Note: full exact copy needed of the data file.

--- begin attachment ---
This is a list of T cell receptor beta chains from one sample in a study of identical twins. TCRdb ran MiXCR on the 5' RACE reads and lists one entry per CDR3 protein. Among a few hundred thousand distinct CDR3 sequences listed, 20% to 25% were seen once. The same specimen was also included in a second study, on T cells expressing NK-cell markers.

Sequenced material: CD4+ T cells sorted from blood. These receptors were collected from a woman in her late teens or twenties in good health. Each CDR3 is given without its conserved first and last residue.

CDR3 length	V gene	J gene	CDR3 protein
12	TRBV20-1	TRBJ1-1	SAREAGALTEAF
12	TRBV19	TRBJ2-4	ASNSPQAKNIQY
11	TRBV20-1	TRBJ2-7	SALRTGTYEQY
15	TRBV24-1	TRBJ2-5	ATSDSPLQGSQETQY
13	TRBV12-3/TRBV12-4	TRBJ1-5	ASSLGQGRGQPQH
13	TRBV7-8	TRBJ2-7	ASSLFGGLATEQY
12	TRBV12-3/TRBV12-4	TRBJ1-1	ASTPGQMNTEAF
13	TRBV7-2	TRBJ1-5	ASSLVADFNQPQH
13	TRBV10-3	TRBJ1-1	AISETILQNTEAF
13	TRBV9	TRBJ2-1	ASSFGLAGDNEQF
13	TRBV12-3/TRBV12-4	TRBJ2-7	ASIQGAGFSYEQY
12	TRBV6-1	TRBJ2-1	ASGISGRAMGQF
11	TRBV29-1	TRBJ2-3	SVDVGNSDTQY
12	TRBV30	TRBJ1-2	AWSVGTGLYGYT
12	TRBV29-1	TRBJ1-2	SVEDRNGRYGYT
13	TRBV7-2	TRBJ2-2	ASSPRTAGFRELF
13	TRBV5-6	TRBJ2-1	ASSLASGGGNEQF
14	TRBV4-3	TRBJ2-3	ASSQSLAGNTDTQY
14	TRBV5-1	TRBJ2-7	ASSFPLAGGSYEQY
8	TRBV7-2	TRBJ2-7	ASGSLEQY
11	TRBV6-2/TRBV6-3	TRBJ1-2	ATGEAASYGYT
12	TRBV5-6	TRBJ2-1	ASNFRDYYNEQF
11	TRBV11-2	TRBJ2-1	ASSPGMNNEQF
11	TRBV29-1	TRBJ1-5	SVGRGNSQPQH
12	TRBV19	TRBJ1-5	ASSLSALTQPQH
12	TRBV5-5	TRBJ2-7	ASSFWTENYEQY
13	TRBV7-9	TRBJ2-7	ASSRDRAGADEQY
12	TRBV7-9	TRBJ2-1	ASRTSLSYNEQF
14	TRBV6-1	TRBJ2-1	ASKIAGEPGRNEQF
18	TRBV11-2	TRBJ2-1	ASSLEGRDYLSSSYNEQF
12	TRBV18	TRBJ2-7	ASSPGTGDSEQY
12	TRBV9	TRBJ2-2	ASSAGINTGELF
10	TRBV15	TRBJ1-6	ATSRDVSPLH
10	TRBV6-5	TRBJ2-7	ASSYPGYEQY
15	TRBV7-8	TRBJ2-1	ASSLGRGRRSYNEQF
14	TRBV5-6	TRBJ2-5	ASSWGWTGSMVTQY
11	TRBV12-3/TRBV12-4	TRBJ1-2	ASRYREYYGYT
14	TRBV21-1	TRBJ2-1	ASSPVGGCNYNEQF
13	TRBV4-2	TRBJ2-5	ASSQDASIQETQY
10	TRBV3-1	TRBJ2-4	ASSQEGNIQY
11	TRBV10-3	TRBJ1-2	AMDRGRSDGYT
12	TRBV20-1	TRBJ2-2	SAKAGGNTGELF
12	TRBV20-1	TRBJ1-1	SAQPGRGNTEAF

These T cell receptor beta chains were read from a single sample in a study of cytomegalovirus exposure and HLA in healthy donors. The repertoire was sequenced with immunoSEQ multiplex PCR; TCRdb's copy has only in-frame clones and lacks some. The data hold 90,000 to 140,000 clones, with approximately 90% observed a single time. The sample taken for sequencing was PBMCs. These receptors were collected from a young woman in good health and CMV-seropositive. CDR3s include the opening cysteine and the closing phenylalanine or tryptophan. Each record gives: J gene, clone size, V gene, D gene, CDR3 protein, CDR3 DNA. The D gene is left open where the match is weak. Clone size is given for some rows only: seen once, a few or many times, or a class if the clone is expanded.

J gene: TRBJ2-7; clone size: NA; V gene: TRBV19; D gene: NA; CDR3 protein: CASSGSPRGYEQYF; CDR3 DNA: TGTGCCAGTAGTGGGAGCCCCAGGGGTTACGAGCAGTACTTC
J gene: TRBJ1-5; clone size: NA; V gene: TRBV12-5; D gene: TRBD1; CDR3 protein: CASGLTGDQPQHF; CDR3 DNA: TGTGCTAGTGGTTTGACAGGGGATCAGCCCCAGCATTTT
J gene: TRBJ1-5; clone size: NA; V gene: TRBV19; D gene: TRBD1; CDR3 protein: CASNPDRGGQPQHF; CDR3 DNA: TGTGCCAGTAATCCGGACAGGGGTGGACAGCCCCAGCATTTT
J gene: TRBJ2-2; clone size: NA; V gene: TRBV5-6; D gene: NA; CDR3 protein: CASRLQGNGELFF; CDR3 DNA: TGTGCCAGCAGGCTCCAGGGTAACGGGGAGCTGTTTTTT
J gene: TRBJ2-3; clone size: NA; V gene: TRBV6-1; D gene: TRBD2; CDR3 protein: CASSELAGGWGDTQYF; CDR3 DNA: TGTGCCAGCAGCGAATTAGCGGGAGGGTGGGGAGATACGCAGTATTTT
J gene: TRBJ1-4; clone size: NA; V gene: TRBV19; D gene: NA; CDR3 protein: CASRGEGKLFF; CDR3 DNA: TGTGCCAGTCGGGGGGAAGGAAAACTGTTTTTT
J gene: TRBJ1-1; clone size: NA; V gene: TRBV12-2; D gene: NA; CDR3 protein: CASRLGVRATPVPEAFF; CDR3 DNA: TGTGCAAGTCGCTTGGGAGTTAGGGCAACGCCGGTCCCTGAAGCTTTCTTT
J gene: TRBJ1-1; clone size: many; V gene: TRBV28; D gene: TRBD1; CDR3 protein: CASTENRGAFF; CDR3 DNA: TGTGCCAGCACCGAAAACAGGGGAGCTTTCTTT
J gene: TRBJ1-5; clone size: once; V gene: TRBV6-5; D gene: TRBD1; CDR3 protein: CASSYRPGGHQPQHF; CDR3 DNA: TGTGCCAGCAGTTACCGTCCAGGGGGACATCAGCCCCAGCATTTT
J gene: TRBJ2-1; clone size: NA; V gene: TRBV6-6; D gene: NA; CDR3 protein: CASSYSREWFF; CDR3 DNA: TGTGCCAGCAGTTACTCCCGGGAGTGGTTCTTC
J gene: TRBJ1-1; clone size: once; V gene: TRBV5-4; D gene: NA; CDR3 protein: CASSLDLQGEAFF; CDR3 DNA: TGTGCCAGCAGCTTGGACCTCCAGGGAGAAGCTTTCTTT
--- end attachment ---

This is a list of T cell receptor beta chains from one sample in a study of identical twins. TCRdb ran MiXCR on the 5' RACE reads and lists one entry per CDR3 protein. Among a few hundred thousand distinct CDR3 sequences listed, 20% to 25% were seen once. The same specimen was also included in a second study, on T cells expressing NK-cell markers.

Sequenced material: CD4+ T cells sorted from blood. These receptors were collected from a woman in her late teens or twenties in good health. Each CDR3 is given without its conserved first and last residue.

CDR3 length	V gene	J gene	CDR3 protein
12	TRBV20-1	TRBJ1-1	SAREAGALTEAF
12	TRBV19	TRBJ2-4	ASNSPQAKNIQY
11	TRBV20-1	TRBJ2-7	SALRTGTYEQY
15	TRBV24-1	TRBJ2-5	ATSDSPLQGSQETQY
13	TRBV12-3/TRBV12-4	TRBJ1-5	ASSLGQGRGQPQH
13	TRBV7-8	TRBJ2-7	ASSLFGGLATEQY
12	TRBV12-3/TRBV12-4	TRBJ1-1	ASTPGQMNTEAF
13	TRBV7-2	TRBJ1-5	ASSLVADFNQPQH
13	TRBV10-3	TRBJ1-1	AISETILQNTEAF
13	TRBV9	TRBJ2-1	ASSFGLAGDNEQF
13	TRBV12-3/TRBV12-4	TRBJ2-7	ASIQGAGFSYEQY
12	TRBV6-1	TRBJ2-1	ASGISGRAMGQF
11	TRBV29-1	TRBJ2-3	SVDVGNSDTQY
12	TRBV30	TRBJ1-2	AWSVGTGLYGYT
12	TRBV29-1	TRBJ1-2	SVEDRNGRYGYT
13	TRBV7-2	TRBJ2-2	ASSPRTAGFRELF
13	TRBV5-6	TRBJ2-1	ASSLASGGGNEQF
14	TRBV4-3	TRBJ2-3	ASSQSLAGNTDTQY
14	TRBV5-1	TRBJ2-7	ASSFPLAGGSYEQY
8	TRBV7-2	TRBJ2-7	ASGSLEQY
11	TRBV6-2/TRBV6-3	TRBJ1-2	ATGEAASYGYT
12	TRBV5-6	TRBJ2-1	ASNFRDYYNEQF
11	TRBV11-2	TRBJ2-1	ASSPGMNNEQF
11	TRBV29-1	TRBJ1-5	SVGRGNSQPQH
12	TRBV19	TRBJ1-5	ASSLSALTQPQH
12	TRBV5-5	TRBJ2-7	ASSFWTENYEQY
13	TRBV7-9	TRBJ2-7	ASSRDRAGADEQY
12	TRBV7-9	TRBJ2-1	ASRTSLSYNEQF
14	TRBV6-1	TRBJ2-1	ASKIAGEPGRNEQF
18	TRBV11-2	TRBJ2-1	ASSLEGRDYLSSSYNEQF
12	TRBV18	TRBJ2-7	ASSPGTGDSEQY
12	TRBV9	TRBJ2-2	ASSAGINTGELF
10	TRBV15	TRBJ1-6	ATSRDVSPLH
10	TRBV6-5	TRBJ2-7	ASSYPGYEQY
15	TRBV7-8	TRBJ2-1	ASSLGRGRRSYNEQF
14	TRBV5-6	TRBJ2-5	ASSWGWTGSMVTQY
11	TRBV12-3/TRBV12-4	TRBJ1-2	ASRYREYYGYT
14	TRBV21-1	TRBJ2-1	ASSPVGGCNYNEQF
13	TRBV4-2	TRBJ2-5	ASSQDASIQETQY
10	TRBV3-1	TRBJ2-4	ASSQEGNIQY
11	TRBV10-3	TRBJ1-2	AMDRGRSDGYT
12	TRBV20-1	TRBJ2-2	SAKAGGNTGELF
12	TRBV20-1	TRBJ1-1	SAQPGRGNTEAF

These T cell receptor beta chains were read from a single sample in a study of cytomegalovirus exposure and HLA in healthy donors. The repertoire was sequenced with immunoSEQ multiplex PCR; TCRdb's copy has only in-frame clones and lacks some. The data hold 90,000 to 140,000 clones, with approximately 90% observed a single time. The sample taken for sequencing was PBMCs. These receptors were collected from a young woman in good health and CMV-seropositive. CDR3s include the opening cysteine and the closing phenylalanine or tryptophan. Each record gives: J gene, clone size, V gene, D gene, CDR3 protein, CDR3 DNA. The D gene is left open where the match is weak. Clone size is given for some rows only: seen once, a few or many times, or a class if the clone is expanded.

J gene: TRBJ2-7; clone size: NA; V gene: TRBV19; D gene: NA; CDR3 protein: CASSGSPRGYEQYF; CDR3 DNA: TGTGCCAGTAGTGGGAGCCCCAGGGGTTACGAGCAGTACTTC
J gene: TRBJ1-5; clone size: NA; V gene: TRBV12-5; D gene: TRBD1; CDR3 protein: CASGLTGDQPQHF; CDR3 DNA: TGTGCTAGTGGTTTGACAGGGGATCAGCCCCAGCATTTT
J gene: TRBJ1-5; clone size: NA; V gene: TRBV19; D gene: TRBD1; CDR3 protein: CASNPDRGGQPQHF; CDR3 DNA: TGTGCCAGTAATCCGGACAGGGGTGGACAGCCCCAGCATTTT
J gene: TRBJ2-2; clone size: NA; V gene: TRBV5-6; D gene: NA; CDR3 protein: CASRLQGNGELFF; CDR3 DNA: TGTGCCAGCAGGCTCCAGGGTAACGGGGAGCTGTTTTTT
J gene: TRBJ2-3; clone size: NA; V gene: TRBV6-1; D gene: TRBD2; CDR3 protein: CASSELAGGWGDTQYF; CDR3 DNA: TGTGCCAGCAGCGAATTAGCGGGAGGGTGGGGAGATACGCAGTATTTT
J gene: TRBJ1-4; clone size: NA; V gene: TRBV19; D gene: NA; CDR3 protein: CASRGEGKLFF; CDR3 DNA: TGTGCCAGTCGGGGGGAAGGAAAACTGTTTTTT
J gene: TRBJ1-1; clone size: NA; V gene: TRBV12-2; D gene: NA; CDR3 protein: CASRLGVRATPVPEAFF; CDR3 DNA: TGTGCAAGTCGCTTGGGAGTTAGGGCAACGCCGGTCCCTGAAGCTTTCTTT
J gene: TRBJ1-1; clone size: many; V gene: TRBV28; D gene: TRBD1; CDR3 protein: CASTENRGAFF; CDR3 DNA: TGTGCCAGCACCGAAAACAGGGGAGCTTTCTTT
J gene: TRBJ1-5; clone size: once; V gene: TRBV6-5; D gene: TRBD1; CDR3 protein: CASSYRPGGHQPQHF; CDR3 DNA: TGTGCCAGCAGTTACCGTCCAGGGGGACATCAGCCCCAGCATTTT
J gene: TRBJ2-1; clone size: NA; V gene: TRBV6-6; D gene: NA; CDR3 protein: CASSYSREWFF; CDR3 DNA: TGTGCCAGCAGTTACTCCCGGGAGTGGTTCTTC
J gene: TRBJ1-1; clone size: once; V gene: TRBV5-4; D gene: NA; CDR3 protein: CASSLDLQGEAFF; CDR3 DNA: TGTGCCAGCAGCTTGGACCTCCAGGGAGAAGCTTTCTTT